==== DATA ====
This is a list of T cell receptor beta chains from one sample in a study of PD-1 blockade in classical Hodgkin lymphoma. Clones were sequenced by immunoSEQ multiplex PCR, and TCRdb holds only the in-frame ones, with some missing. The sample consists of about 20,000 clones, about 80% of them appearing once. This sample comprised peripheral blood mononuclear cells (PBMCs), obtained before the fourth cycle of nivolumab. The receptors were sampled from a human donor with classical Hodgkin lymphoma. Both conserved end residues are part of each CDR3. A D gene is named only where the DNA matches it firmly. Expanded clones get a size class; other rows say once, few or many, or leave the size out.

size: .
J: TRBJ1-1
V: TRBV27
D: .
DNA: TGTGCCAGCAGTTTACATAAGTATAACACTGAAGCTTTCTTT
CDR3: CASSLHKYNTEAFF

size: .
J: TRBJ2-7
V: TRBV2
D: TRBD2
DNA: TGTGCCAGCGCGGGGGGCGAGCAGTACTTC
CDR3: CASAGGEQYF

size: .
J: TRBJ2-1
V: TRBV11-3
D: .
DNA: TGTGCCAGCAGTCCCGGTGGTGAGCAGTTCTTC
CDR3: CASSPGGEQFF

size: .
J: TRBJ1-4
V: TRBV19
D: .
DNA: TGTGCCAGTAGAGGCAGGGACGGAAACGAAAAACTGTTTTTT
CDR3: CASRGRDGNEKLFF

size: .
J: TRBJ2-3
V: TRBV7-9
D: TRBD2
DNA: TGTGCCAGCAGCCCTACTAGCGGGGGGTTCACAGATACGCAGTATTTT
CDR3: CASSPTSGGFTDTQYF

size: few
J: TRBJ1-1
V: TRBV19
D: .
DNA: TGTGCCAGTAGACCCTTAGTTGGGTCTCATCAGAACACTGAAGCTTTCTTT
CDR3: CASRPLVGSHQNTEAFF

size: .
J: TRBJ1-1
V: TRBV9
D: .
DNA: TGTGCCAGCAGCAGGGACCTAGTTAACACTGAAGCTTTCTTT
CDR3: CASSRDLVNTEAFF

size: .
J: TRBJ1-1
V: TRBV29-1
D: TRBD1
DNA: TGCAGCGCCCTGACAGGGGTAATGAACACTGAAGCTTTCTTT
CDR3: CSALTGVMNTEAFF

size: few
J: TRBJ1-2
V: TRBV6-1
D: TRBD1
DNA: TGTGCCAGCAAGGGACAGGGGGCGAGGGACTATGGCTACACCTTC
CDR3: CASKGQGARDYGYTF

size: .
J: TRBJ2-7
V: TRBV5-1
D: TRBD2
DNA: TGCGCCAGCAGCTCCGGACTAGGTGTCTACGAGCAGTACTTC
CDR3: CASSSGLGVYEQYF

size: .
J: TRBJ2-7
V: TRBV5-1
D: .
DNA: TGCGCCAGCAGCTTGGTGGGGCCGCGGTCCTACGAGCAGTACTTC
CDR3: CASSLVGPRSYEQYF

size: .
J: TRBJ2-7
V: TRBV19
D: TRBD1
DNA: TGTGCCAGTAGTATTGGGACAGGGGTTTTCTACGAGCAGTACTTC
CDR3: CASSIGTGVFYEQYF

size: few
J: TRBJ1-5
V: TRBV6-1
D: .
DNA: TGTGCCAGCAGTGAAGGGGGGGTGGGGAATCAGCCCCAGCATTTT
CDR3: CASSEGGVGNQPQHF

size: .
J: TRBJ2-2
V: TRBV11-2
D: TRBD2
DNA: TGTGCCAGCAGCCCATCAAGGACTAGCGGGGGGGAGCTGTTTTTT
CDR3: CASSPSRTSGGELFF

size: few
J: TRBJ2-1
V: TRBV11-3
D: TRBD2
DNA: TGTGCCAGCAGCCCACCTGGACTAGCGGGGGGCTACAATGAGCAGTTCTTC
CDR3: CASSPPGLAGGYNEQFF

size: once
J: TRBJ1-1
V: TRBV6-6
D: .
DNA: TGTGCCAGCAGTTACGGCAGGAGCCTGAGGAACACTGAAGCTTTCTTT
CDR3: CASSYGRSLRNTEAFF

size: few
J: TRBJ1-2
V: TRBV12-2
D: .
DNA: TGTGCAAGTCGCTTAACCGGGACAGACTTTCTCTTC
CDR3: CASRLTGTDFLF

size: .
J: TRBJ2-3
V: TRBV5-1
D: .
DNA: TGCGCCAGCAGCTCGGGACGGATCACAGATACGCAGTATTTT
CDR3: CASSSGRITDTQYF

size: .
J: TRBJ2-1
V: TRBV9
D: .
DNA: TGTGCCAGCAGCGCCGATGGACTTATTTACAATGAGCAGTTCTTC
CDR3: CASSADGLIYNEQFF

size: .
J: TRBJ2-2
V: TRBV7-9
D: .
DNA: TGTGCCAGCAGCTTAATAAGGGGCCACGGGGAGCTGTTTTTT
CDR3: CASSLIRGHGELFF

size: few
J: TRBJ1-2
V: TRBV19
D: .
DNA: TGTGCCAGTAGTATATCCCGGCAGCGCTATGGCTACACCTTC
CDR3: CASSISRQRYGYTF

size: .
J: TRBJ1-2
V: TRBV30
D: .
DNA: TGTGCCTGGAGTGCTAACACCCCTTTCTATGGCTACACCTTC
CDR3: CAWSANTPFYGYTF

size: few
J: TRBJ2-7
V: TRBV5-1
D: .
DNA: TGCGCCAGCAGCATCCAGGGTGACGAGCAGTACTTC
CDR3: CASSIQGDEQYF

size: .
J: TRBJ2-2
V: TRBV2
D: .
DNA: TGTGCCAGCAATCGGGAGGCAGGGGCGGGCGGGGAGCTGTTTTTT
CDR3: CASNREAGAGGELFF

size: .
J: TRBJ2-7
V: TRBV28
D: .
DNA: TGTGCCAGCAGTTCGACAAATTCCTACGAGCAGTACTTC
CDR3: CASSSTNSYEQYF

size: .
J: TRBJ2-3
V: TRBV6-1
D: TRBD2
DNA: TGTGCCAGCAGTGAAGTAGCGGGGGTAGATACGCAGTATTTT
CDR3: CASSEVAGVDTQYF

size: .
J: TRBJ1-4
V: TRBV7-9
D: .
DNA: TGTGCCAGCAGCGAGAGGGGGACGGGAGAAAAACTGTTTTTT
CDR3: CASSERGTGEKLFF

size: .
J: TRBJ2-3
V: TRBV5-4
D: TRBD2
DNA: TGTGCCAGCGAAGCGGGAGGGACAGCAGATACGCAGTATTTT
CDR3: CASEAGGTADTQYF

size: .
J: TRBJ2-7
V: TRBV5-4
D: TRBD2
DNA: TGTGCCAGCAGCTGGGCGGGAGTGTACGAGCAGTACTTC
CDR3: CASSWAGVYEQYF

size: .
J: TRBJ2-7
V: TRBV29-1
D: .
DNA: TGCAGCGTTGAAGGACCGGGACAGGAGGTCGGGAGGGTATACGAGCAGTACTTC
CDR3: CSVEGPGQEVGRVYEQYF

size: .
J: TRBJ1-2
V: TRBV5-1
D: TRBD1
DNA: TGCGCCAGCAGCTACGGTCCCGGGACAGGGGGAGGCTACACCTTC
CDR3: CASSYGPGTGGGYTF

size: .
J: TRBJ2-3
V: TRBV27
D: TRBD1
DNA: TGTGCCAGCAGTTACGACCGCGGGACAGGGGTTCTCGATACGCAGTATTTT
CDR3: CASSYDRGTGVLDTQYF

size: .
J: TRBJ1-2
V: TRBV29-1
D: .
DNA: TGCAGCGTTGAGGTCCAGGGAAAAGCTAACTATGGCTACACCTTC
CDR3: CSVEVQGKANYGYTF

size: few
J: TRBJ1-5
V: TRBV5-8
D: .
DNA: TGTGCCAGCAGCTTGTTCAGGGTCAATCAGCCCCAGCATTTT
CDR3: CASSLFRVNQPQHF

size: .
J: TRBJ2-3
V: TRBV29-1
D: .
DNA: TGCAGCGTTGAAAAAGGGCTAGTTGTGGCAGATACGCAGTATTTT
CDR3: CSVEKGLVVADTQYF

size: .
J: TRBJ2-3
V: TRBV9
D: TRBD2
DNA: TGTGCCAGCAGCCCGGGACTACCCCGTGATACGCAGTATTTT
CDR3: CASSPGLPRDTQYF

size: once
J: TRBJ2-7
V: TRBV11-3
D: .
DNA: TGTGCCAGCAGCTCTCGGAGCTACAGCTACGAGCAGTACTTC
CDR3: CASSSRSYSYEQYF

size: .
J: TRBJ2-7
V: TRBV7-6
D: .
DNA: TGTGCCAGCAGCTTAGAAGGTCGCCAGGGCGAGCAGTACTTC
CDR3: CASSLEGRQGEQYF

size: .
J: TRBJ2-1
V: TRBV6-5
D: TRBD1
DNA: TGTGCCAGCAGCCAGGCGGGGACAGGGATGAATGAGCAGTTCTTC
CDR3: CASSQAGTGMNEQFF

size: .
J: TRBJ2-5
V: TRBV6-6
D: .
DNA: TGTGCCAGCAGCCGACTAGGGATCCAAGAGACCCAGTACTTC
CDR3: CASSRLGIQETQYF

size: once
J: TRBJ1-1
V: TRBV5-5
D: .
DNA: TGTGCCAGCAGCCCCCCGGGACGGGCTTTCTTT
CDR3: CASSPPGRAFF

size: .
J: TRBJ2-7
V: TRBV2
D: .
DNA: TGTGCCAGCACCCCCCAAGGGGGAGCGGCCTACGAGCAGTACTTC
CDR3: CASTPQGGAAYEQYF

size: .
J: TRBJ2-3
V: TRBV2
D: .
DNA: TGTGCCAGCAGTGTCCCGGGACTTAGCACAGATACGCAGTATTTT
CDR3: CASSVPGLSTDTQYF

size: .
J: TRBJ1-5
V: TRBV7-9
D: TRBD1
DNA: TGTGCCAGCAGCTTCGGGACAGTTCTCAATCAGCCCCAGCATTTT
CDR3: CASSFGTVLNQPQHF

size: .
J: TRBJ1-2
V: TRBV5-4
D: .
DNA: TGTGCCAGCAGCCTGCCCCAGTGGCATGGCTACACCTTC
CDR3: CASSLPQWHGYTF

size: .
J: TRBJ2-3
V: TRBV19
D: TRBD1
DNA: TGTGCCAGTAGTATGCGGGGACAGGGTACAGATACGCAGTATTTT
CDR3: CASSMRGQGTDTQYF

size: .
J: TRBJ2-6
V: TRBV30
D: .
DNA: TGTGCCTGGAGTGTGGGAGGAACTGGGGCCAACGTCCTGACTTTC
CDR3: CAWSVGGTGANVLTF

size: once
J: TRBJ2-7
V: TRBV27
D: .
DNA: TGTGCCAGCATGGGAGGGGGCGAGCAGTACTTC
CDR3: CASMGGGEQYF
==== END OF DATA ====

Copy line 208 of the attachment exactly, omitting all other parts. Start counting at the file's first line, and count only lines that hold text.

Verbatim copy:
V: TRBV29-1